empowerHER Uses Togetherness To Lift Up Girls Who Have Lost Their Mother

By Robin Chan Wicked Local South/Mariner, Marshfield, Mass.

WWR Article Summary (tl;dr) EmpowerHER's goal is to provide the support girls needs to be strong confident women who will stand tall in the face of adversity.

Wicked Local South/Mariner, Marshfield, Mass.

Until recently, Mother's Day has been a painful reminder of loss for many young girls who no longer have their moms.

Since 2014, however, empowerHER has reclaimed the day for these girls by instilling in them the belief that they are not alone.

It does this by bring each girl together with another female who "gets it," and by carving out time for the girls to both celebrate their mothers and to give life to their mother's legacy.

For Scituate's Cara Belvin, founder of empowerHER, the message that she wants to tell these girls experiencing loss is a message that she herself wanted to hear when her mother died 30 years ago.

"I'm here to tell her it's survivable and that was what I desperately needed to hear," Belvin said. "I needed someone to say, 'I don't have the answer for you right now, but you're going to survive this.'"

The grief, Belvin said, can feel isolating, but empowerHER aims to change that.

Empowering all year long Throughout the year, empowerHER hosts six group events, inviting girls who have lost their mothers to come together, share their experiences and enjoy time together during a beach bash or over cooking classes.

The Mother's Day retreat is filled with workshops at which the girls can do Zumba, be pampered, or have real talks. Scattered throughout the hotel floor where the retreat is held are inspirational quotes and messages meant to empower the girls. Most importantly, they are there together to help and support each other during a tough holiday.

Over time, Belvin realized these girls needed year-round support, so empowerHER copied the Big Brother and Big Sister model, with that organization's support. Under this system, empowerHER now matches girls up to age 24 with a positive role model from the community.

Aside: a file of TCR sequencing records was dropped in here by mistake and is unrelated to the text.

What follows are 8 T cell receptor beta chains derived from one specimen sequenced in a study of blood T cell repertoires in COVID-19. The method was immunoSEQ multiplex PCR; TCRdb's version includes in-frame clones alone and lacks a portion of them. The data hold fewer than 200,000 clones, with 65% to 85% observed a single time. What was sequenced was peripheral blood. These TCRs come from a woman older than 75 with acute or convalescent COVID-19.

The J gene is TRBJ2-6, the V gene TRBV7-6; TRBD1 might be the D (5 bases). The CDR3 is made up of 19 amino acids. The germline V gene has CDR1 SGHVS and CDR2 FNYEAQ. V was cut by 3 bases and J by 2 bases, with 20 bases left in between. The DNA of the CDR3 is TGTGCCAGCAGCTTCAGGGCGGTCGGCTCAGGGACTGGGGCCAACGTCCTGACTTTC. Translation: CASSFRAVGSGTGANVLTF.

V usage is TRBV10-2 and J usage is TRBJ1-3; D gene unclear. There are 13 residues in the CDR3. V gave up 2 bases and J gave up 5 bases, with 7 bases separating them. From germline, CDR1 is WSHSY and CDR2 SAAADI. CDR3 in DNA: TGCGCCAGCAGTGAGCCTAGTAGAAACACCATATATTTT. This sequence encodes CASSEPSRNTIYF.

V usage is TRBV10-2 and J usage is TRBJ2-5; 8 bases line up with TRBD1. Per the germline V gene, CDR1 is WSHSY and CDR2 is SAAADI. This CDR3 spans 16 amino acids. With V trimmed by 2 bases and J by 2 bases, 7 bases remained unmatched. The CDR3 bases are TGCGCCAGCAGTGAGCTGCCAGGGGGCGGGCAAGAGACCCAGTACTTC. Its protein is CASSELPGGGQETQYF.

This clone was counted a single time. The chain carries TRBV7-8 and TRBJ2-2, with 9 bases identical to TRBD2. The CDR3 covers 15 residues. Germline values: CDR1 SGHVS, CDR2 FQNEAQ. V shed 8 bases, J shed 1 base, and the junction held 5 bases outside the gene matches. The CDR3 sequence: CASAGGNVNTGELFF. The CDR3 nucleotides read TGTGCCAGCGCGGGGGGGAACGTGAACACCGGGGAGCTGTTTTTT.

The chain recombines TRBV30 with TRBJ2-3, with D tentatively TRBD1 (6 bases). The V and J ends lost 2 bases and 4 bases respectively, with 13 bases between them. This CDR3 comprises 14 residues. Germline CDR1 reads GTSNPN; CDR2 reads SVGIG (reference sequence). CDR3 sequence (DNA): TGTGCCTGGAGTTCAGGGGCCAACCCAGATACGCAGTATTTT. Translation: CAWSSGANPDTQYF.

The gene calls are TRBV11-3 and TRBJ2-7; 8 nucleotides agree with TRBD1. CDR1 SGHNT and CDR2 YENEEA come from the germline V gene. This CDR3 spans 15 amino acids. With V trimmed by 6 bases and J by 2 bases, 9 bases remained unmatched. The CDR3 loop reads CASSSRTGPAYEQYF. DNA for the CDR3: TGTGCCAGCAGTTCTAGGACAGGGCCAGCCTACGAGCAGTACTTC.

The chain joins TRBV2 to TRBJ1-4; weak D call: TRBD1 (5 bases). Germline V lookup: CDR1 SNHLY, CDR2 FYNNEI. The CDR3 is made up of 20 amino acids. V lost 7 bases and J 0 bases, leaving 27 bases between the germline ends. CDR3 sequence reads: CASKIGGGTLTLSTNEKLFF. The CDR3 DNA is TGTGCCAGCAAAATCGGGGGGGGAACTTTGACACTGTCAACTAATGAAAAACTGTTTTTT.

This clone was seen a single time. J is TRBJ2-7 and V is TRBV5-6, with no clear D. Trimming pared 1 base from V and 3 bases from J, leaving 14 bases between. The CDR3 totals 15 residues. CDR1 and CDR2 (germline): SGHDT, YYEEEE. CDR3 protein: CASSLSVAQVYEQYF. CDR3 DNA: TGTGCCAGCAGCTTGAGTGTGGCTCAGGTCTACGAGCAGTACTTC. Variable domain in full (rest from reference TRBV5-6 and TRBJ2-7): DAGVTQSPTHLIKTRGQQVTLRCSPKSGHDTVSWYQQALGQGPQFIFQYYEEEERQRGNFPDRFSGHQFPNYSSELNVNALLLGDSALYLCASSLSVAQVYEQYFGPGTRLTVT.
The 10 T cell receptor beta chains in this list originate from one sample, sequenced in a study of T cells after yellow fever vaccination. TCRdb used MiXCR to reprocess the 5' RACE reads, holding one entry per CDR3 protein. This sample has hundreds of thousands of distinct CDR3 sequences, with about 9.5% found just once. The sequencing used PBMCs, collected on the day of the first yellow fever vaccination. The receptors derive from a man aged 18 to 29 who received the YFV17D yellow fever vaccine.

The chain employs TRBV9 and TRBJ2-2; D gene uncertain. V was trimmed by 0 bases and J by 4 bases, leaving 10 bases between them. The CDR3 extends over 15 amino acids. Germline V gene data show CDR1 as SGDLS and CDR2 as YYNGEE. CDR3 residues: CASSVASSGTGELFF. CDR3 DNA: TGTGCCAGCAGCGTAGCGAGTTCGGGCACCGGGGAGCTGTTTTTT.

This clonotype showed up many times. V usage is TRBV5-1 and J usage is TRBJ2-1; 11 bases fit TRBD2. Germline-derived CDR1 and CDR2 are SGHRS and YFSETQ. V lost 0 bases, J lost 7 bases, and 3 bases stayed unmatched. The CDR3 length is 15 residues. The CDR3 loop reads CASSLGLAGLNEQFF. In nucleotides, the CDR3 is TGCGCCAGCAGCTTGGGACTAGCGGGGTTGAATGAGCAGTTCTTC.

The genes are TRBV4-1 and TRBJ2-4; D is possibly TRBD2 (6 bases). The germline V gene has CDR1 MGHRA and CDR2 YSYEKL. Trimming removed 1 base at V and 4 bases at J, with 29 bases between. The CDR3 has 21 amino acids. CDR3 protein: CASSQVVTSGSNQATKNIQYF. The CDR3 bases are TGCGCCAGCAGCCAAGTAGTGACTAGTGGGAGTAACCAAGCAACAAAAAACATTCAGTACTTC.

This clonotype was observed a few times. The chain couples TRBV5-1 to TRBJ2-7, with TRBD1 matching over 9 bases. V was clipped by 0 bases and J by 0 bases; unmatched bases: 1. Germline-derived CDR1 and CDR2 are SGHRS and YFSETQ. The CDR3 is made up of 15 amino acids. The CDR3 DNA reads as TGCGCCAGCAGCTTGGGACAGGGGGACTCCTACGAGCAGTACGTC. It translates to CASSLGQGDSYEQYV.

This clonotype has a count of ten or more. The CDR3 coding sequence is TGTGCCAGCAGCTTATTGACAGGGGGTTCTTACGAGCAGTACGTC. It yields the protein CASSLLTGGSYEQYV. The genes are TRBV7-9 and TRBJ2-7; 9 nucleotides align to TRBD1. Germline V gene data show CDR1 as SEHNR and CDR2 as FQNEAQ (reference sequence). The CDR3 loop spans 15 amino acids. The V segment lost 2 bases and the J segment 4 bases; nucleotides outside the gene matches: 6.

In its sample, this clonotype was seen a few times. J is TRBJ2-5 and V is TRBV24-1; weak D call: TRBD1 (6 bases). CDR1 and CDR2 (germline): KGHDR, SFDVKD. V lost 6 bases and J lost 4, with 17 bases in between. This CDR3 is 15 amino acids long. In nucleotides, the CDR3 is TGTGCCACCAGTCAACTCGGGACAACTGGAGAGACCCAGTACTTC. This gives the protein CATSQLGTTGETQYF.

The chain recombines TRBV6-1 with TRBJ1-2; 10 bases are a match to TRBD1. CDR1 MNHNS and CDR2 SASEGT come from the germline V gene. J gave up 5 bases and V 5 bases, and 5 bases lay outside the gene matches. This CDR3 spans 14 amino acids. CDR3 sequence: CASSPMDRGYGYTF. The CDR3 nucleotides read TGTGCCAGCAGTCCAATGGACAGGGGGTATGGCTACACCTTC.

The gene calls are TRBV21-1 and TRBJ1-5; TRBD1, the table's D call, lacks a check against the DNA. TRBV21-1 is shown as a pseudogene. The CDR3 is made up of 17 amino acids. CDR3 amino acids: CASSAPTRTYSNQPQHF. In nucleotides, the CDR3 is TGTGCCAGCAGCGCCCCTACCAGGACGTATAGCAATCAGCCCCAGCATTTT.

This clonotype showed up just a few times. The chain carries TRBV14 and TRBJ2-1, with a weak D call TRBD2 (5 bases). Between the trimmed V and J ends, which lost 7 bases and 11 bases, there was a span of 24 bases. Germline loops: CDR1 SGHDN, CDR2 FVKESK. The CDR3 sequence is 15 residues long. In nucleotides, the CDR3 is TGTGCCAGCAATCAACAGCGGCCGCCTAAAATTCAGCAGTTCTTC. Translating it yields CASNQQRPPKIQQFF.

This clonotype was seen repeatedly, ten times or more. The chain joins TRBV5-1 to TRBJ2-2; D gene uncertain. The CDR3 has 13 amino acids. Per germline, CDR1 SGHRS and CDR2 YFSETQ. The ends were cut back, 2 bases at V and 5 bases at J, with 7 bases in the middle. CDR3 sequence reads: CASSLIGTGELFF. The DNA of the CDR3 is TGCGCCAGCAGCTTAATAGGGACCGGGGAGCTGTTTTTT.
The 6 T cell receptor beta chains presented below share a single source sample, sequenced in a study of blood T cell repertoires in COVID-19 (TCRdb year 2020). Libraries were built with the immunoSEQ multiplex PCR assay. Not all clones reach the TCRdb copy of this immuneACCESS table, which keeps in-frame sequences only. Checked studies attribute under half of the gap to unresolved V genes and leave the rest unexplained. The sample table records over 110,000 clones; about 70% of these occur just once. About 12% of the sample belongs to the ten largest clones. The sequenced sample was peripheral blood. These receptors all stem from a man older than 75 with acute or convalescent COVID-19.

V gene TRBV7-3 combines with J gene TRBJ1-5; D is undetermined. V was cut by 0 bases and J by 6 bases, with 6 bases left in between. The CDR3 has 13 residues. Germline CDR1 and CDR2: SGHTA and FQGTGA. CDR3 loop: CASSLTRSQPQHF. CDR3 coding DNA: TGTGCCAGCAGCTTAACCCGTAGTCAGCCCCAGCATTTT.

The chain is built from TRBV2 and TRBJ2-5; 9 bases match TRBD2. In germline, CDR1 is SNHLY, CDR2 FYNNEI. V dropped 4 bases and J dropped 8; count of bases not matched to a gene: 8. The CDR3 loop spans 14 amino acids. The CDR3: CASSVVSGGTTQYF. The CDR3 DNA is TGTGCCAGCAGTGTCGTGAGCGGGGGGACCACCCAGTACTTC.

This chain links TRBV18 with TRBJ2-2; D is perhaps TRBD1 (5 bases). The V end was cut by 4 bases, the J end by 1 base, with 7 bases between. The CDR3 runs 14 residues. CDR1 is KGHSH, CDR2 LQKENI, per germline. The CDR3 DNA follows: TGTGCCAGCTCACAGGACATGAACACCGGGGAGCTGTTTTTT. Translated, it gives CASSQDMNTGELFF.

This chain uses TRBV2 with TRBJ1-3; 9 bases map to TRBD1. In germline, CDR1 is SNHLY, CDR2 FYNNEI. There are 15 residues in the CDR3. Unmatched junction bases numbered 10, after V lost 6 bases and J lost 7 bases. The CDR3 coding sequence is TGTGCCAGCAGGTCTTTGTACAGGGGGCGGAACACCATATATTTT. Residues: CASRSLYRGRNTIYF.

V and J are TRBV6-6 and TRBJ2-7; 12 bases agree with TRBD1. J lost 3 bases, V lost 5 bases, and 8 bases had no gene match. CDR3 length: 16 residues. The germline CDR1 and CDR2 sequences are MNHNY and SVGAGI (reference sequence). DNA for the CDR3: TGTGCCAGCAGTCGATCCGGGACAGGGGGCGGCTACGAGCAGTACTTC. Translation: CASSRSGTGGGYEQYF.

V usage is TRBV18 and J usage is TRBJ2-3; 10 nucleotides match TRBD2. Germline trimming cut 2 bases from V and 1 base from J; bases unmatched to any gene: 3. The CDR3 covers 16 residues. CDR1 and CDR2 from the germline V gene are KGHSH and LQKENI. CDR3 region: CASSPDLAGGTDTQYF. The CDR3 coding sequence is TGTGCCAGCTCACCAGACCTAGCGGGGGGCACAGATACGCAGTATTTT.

A friendship formed Maddie Eikinas of Hingham lost her mother Ingrid to breast cancer when she was 7 years old. The 15-year-old joined empowerHER about 4 1/2 years ago and knew right away that her

"Mentor," Kristie Edelman of Norwell, was a good fit.

It was Edelman's sense of humor that allowed Maddie to trust her and help her feel at ease, she said. That trust, nurtured over time, has allowed Maddie to open up to Edelman and to have the hard conversations that allow her to confront her grief.

Edelman lost her mother, Mary, when she was 11 and growing up in Syracuse, New York, so she knows what Maddie is dealing with.

"When I was Maddie's age and recovering from my mother the first year after her death, I would go to a locker room in my school and cry and then go back to class to finish my day because I couldn't hold it together anymore.

It got better for Edelman, and she now has a family of her own. Having a role model who is successful and who has had the same experiences they've had is key for the Mentees.

"I think it's important for me to see a woman who has gone through such a tragedy like that and how she moves on," Maddie said. "It's proof that it's survivable."

The connection between Maddie Eikinas and Kristie Edelman is easily apparent.

Edelman points out the two women act more like friends than as if they had a traditional adult/child dynamic.

Edelman admires Maddie's sense of adventure and most of all, her "deep joy for living."

"And that's a huge role model for all of us is to see a joy of life in everybody and the spirit of adventure, laughter, and sense of humor," Edelman said.